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Results with Baldrige in Health Care

(links are to organization profiles)

 Hill Country Memorial

  • Truven Health Analytics named Hill Country Memorial (HCM) one of the "Top 100 Hospitals" all three years preceding its Baldrige Award. Becker’s Hospital Review selected HCM as one of its "Top 100 Great Community Hospitals" the year it received the Baldrige Award. What’s more, Healthgrades consistently scores HCM in the top 10 percent nationally for patient safety, general surgery, gastrointestinal care, and joint replacement.
  • HCM ranked in the top 10 percent nationally for satisfaction and engagement scores of both employees and independent physicians in 2013 and 2014.
  • HCM demonstrated significant improvements in its financial performance over the three years leading to its Baldrige Award. During that period, HCM’s net income increased from $10 million to nearly $20 million, ratios of cash flow to total debt improved from 50 to 60, and ratios of cash and investments to debt improved from less than 1.5 to higher than 3.

St. David’s HealthCare

  • During each of the four years leading to its Baldrige Award, St. David’s HealthCare (SDH) achieved composite performance on core measures reported by the Centers for Medicare and Medicaid Services (CMS) that was at or better than the top 10 percent of health care systems nationally for each disease group.
  • Through its "Service Excellence Initiative" and other efforts to address patient and customer needs at all stages of the health care experience, SDH’s patient satisfaction scores, as assessed by Hospital Consumer Assessment of Healthcare Providers and Systems (HCAHPS), improved in each of the four years preceding its Baldrige Award.
  • From 2008 to 2014, SDH provided more than $1 billion in uncompensated care, with the amounts increasing each year. During that period, SDH also provided at least 6 percent of its net revenue to charity care—150 percent more than is required under St. David’s Foundation’s nonprofit status.

Sutter Davis Hospital

  • Scores for Sutter Davis Hospital (SDH)’s performance in providing quality health care for specific patient treatment groups such as those with acute myocardial infarction, congestive heart failure, and pneumonia, ranked in the top 10 percent nationally for the three years preceding its Baldrige Award.
  • SDH has exceeded the top 10 percent benchmarks nationally for readmission rates and average length of stay for patients treated for pneumonia, heart failure, and acute myocardial infarction, as well as outperforming benchmarks for average length-of-stay measures for both Medicare patients and overall inpatient care.
  • SDH has demonstrated high standards for work and process efficiency, including decreasing the average door-to-doctor time in the emergency room from 45 minutes to 22 minutes in four years, which was well below the state benchmark of 58 minutes at that time.

North Mississippi Health Services

  • North Mississippi Health Services (NMHS) demonstrated high patient satisfaction, with weighted scores at or above the national 90th percentile on Press Ganey Associates surveys, all four years leading to its 2012 Baldrige Award.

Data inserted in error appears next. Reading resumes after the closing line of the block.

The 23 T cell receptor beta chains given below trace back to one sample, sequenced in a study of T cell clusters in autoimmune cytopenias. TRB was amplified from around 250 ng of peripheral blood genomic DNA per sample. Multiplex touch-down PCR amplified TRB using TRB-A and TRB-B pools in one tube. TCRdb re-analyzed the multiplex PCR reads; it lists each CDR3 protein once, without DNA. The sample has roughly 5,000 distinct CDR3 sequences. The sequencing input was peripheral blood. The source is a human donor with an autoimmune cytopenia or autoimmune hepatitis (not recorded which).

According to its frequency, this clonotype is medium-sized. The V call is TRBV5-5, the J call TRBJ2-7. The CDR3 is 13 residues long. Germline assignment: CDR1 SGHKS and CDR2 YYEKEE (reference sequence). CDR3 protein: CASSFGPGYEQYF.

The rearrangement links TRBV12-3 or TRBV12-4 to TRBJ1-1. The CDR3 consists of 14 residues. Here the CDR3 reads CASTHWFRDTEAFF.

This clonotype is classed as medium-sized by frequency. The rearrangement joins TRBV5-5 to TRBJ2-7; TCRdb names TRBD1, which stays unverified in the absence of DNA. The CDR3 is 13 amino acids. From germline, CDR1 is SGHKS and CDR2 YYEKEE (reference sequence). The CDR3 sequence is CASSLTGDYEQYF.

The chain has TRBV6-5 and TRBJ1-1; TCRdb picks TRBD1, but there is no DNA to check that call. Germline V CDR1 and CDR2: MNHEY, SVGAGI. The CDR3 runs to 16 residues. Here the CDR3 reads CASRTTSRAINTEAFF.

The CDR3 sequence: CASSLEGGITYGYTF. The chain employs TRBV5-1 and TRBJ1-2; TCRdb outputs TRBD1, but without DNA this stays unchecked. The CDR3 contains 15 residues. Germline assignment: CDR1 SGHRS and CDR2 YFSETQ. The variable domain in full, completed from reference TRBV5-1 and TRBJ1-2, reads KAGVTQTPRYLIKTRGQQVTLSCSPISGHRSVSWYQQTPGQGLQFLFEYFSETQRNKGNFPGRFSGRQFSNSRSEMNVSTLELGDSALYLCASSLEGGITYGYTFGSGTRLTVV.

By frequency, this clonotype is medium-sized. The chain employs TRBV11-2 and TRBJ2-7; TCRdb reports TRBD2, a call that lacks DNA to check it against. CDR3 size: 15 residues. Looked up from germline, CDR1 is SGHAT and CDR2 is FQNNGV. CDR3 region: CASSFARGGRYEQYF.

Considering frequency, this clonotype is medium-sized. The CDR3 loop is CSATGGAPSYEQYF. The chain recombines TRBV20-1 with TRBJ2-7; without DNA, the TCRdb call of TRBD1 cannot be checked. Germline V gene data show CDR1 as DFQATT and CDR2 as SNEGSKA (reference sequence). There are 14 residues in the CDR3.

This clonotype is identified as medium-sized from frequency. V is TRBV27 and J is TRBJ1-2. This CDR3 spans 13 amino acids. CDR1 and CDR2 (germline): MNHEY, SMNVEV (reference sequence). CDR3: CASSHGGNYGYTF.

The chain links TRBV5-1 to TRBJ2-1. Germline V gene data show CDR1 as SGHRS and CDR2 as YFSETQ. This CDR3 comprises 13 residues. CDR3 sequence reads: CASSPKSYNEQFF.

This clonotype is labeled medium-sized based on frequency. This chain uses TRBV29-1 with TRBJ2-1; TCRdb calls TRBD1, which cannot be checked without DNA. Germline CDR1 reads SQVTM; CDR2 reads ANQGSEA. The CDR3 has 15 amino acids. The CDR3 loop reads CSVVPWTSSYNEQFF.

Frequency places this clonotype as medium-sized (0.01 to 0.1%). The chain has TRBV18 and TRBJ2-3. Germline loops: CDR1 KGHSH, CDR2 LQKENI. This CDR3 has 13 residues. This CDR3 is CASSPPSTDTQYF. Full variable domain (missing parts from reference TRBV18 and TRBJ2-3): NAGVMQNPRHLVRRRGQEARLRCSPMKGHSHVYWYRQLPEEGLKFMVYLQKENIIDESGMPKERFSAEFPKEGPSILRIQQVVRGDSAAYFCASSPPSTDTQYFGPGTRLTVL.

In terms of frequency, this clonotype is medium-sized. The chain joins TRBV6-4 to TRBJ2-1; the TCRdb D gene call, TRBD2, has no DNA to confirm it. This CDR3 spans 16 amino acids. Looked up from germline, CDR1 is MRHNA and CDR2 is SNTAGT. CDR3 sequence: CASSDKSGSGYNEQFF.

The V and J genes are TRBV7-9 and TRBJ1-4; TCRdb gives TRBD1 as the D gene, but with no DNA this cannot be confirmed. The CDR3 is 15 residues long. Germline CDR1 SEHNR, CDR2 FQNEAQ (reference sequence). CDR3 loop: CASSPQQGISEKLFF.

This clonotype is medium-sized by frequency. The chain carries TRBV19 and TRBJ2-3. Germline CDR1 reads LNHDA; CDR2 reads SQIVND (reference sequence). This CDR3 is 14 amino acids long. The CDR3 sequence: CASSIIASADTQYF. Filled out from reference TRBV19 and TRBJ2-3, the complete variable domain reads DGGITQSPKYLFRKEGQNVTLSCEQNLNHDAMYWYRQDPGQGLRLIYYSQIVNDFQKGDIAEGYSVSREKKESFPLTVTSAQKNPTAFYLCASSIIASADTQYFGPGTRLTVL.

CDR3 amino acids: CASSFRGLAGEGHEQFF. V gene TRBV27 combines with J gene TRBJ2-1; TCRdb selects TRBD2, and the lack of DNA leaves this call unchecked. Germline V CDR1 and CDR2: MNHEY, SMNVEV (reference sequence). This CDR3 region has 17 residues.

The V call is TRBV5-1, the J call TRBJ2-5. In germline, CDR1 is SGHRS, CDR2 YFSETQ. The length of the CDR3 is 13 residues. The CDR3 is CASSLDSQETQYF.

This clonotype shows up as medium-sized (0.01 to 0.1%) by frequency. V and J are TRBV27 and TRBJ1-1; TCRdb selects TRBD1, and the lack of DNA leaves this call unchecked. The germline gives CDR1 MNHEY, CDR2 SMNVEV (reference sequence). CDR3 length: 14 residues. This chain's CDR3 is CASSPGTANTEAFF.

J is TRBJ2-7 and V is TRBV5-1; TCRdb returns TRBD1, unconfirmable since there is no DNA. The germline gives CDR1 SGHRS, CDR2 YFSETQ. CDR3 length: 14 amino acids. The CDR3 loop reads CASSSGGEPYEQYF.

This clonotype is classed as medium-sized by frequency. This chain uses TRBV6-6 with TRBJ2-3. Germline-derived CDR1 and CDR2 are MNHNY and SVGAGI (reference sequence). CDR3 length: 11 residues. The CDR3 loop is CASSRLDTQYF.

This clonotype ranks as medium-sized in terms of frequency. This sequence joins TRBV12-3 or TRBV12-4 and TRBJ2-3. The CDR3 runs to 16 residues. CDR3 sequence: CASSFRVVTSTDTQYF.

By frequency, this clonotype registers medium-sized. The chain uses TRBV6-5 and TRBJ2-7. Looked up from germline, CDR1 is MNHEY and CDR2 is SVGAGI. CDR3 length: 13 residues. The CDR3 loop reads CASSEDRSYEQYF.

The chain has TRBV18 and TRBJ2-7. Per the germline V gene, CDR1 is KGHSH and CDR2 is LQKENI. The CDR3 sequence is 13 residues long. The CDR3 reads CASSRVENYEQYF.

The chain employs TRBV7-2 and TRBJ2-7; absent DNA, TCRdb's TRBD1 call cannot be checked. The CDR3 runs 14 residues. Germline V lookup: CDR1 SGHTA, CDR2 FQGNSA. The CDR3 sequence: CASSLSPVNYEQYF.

• Despite its location in what has been called “the nation’s epicenter of poverty,” NMHS is the only health care organization in Mississippi or Alabama with a Standard & Poor’s (S&P) AA credit rating, which it has held for the past 18 years.
  • NMHS improved health in the rural communities it serves through its efforts to manage diabetes; increase colorectal cancer screenings; and decrease the number of smokers in the region, which declined by 7 percent since 2004 to 15.6 percent in 2012.
  • The system’s flagship hospital North Mississippi Medical Center (a 2006 Baldrige Award winner) demonstrated performance at the 100 percent level for Joint Commission-accredited hospitals in 26 of 30 Surgical Care Improvement Project core measures. And its strong focus on patient safety led to zero central line-associated blood stream infections in its intensive care unit for two years.

Henry Ford Health System

  • Prior to receiving the 2011 Baldrige Award, Henry Ford Health System (HFHS) demonstrated performance on core measures publicly reported for the Centers for Medicare and Medicaid Services (CMS) at the 90th percentile for 75 percent of the reporting areas across the system’s seven inpatient hospitals.
  • HFHS maintained a positive net operating income of greater than $25 million per year from 2007 to 2010, despite increases in uncompensated care from approximately $130 million in 2007 to approximately $200 million in 2010.
  • In 2011, the organization’s Health Alliance Plan was rated number one for member satisfaction among all health insurance plans in Michigan by J.D. Powers and Associates.
  • HFHS contributed an overall economic benefit to southeast Michigan of $5.8 billion in 2010 through its efforts and activities to support the community.

Schneck Medical Center

  • Schneck Medical Center (SMC) consistently demonstrated high levels of performance in relation to patient-focused health care measures in the years leading to its 2011 Baldrige Award, scoring 100 percent on 17 of 22 core measures reported for the Centers for Medicare and Medicaid Services (CMS) in the second quarter of 2011.
  • SMC demonstrated role-model performance in maintaining overall rates of hospital-acquired infections at or below 1 percent from 2008 to 2011.
  • SMC achieved highly favorable performance on patient satisfaction surveys in the years leading to its Baldrige Award, meeting or exceeding the top 10 percent or top 25 percent levels on nine of ten measures of the national Press Ganey Associates surveys.
  • SMC demonstrated excellence in measures of its operating margin, cash flow, and cash position in the years leading to its Baldrige Award, with its reported results comparing favorably to the Standard & Poor’s (S&P) “A” and “AA”-rated median levels.

Southcentral Foundation